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Debris basins clogged by rocks and mud; officials fear more mudlside damage this afternoon

At least 41 homes have been damaged on the northern edge of Ocean View Boulevard near Manistee Drive in La Cañada Flintridge, a neighborhood that was deluged by a river of mud, rocks and trees after being hit by the double blow of a collapsing hillside and an overflowing debris basin in the midst of an unexpectedly powerful rainstorm.

At least five homes have been tagged as uninhabitable and at least six other are inundated with mud and debris. About 25 vehicles were damaged and were struck by the K-rails that were put in place to protect homes. At least 65 homes in the area are under mandatory evacuation orders and officials are considering expanding the evacuation zone before the next storm hits this afternoon.

"I hate to say this, but there might be more damage," said Nicole Nishida, spokeswoman for the Los Angeles County Sheriff's Department, noting the debris basins near the burn area are full. A Red Cross shelter has been set up at La Cañada High School. Residents whose cars were destroyed or stuck in mud have been ferried to the shelter by deputies.

Crews were working feverishly to clear out the clogged and overflowing Mullally Debris Basin at the northern tip of Ocean View Boulevard and the Pickens Canyon debris basis near Ocean View and Foothill boulevards. Bulldozers are shoveling out muddy water, boulders and debris in anticipation of another band of severe storms expected to hit in a few hours.

Debris basins are designed to hold in mud, rocks and trees to prevent them from smashing into homes.

L.A. County Fire Capt. Richard Baligad estimates that one boulder in the Mullally basin weighs 6 to 10 tons. That caused the flooding, he said.

"It came from who knows where up there," he said, pointing up at the muddy hillside. "Once that thing got plugged, they were done," referring to area residents. He was motioning to where the water was rising.

A forklift is digging away at the boulder in the Mullally basin. But at this time it is only scratching at it, leaving marks.

A public works official on the scene said workers hoped to be able to clear away enough debris to free a clogged 60-inch drain pipe.

The hillside above the homes came down just as the basin began to overflow, inundating the houses in a rumbling instant.

"We are just going to keep monitoring the situation and be ready for emergencies," said county Fire Capt. Drew Smith.

The homes that were most severely damaged are at the base of hills charred by the Station Fire, where blackened trees are now washed away.

--Victoria Kim and Ruben Vives, reporting from La Cañada-Flintridge, and Rong-Gong Lin II, reporting from Los Angeles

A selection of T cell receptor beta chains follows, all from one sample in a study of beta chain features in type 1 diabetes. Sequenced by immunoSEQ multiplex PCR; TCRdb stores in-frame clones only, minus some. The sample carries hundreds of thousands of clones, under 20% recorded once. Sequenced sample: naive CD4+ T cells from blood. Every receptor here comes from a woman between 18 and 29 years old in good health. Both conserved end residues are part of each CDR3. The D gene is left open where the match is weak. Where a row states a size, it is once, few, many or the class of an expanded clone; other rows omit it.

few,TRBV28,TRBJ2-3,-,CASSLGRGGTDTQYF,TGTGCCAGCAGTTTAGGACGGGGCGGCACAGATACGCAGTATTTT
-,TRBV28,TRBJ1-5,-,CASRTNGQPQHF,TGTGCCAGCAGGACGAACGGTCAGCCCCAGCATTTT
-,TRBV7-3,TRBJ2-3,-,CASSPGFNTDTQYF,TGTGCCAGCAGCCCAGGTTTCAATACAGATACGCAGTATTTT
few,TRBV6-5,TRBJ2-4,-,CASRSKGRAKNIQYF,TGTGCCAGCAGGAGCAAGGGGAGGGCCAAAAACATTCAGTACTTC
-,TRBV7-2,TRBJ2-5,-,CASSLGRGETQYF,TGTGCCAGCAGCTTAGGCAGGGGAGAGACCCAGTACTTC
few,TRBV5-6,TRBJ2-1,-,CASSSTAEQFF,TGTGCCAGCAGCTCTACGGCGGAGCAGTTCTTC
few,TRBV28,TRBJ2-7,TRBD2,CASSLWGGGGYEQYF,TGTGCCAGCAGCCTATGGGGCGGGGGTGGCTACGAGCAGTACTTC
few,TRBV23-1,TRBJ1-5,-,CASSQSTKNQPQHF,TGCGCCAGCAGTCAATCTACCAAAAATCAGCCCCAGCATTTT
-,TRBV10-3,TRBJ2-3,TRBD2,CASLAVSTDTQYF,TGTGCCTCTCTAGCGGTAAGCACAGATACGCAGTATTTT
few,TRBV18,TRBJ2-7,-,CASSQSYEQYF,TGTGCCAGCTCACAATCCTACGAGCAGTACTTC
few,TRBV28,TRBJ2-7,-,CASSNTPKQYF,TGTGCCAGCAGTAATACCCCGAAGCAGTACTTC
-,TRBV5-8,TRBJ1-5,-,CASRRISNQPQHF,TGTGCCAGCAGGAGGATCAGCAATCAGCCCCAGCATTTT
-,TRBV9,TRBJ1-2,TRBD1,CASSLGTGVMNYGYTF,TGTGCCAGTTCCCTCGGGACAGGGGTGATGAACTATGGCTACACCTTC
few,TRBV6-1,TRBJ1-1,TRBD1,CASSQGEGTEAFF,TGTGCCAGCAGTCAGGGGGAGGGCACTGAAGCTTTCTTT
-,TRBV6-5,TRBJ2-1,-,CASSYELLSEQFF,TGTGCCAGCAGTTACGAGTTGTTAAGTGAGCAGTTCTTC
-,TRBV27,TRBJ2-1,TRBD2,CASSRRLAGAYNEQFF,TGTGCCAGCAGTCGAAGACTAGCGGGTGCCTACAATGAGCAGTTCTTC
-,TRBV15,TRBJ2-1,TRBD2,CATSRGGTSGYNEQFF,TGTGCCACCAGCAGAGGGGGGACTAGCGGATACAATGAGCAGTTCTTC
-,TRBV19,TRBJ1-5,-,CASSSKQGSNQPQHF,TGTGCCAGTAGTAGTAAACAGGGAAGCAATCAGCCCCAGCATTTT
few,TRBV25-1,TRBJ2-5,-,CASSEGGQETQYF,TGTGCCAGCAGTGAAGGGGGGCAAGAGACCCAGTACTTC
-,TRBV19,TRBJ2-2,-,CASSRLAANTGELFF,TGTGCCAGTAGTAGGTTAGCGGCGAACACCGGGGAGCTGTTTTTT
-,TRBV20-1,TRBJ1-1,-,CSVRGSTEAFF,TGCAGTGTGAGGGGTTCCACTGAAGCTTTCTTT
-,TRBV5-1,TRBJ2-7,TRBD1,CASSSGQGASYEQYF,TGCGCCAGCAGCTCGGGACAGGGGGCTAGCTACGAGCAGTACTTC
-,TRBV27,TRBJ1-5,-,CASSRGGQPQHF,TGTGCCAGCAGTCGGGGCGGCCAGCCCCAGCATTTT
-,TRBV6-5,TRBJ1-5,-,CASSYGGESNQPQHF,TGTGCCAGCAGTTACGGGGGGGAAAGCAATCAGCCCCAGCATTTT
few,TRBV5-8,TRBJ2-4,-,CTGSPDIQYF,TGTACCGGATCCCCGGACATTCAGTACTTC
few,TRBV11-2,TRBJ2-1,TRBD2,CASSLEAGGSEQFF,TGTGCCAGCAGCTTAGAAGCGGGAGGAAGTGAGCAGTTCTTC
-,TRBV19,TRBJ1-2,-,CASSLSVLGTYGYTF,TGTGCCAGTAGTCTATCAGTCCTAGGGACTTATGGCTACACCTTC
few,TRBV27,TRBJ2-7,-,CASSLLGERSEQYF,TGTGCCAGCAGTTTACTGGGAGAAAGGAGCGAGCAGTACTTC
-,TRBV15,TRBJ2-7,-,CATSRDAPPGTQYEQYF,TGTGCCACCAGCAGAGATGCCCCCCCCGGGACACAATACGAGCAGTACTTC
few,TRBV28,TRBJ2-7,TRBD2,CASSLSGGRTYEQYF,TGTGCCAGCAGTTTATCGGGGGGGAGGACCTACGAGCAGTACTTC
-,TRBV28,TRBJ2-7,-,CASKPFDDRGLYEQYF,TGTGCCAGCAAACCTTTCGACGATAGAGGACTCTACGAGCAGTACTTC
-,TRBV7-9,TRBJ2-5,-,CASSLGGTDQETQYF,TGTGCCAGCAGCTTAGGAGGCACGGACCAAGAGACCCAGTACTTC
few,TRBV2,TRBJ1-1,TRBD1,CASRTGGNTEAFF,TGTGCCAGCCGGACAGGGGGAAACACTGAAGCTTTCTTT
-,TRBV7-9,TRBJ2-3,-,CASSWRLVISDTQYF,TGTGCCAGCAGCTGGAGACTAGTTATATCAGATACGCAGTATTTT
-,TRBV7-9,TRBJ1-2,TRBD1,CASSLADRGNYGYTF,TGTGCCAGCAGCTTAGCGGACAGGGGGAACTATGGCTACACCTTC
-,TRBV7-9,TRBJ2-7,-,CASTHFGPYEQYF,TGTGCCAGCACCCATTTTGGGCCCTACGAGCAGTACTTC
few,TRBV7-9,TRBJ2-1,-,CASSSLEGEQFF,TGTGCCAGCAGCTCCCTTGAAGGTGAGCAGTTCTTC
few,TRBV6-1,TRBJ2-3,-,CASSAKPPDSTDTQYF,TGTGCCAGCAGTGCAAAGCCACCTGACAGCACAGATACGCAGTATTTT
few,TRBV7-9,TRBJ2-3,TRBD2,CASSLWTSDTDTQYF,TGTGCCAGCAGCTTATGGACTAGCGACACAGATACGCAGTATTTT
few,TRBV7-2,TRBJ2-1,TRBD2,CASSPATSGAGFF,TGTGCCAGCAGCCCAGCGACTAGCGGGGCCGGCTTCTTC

Photo: Mud flows through a home on Manistee Drive in La Cañada. Credit: Irfan Khan / Los Angeles Times


--Times photo gallery from the scene

--Interactive map of evacuations by The Times'' Rong-Gong Lin II

--The latest rain news as it happens

Comments () | Archives (9)

The word "mudslide" is misspelled in the title. Good article though

Ye gods, a story like this with zero comments? Come in, Los Angeles! Do you read? Over.

I feel so sorry for the residents of LA. Just to let you know that there are people out here who care about you and I hope you get the shelter and food assistance that you are needing. If I were closer I would be there to help you.

southern indiana


Its too bad the Nigerian suspect who was under investigation by County and Federal (U.S. Forest Service) arson investigators has not been found or charged. In fact, I don't think anyone has been arrested and charged with starting the Station Fire on Angles Crest Highway in late Augest, 2009.

There is no coverage for earth movement, mudslide / mudflow surface / subsurface water on the standard Homeowners policies.

The affected homeowners are completely screwed...

This is so sad. Everyone was on high alert during the storms two weeks ago, but apparently no one knew how strong the rain would be last night. Early this morning, it was really coming down, hard and fast. In the lower arroyo, you could see the water was deep, fast and really muddy, and full of big logs and other debris.

There are some places where homes shouldn't be built. On or near the bottom of hillsides prone to mudslides is one of them.

These socal weather systems are of no suprise. Obviously the residents living in the burn areas did not experience the great socal floods of 1969 and 1978 - if they had...well just maybe they would have loaded up their families and possesions and left their home prior to the arrival of the storms. More rain and snow to come therefore more flooding and mudslides etc etc. The weather systems will continue as nature always does.

Does land developer ever test land before building houses on it? Why is this happening in the first place? If this happen in country where I was from, it's not the act of god, it's the land developer's fault, and people will sue.


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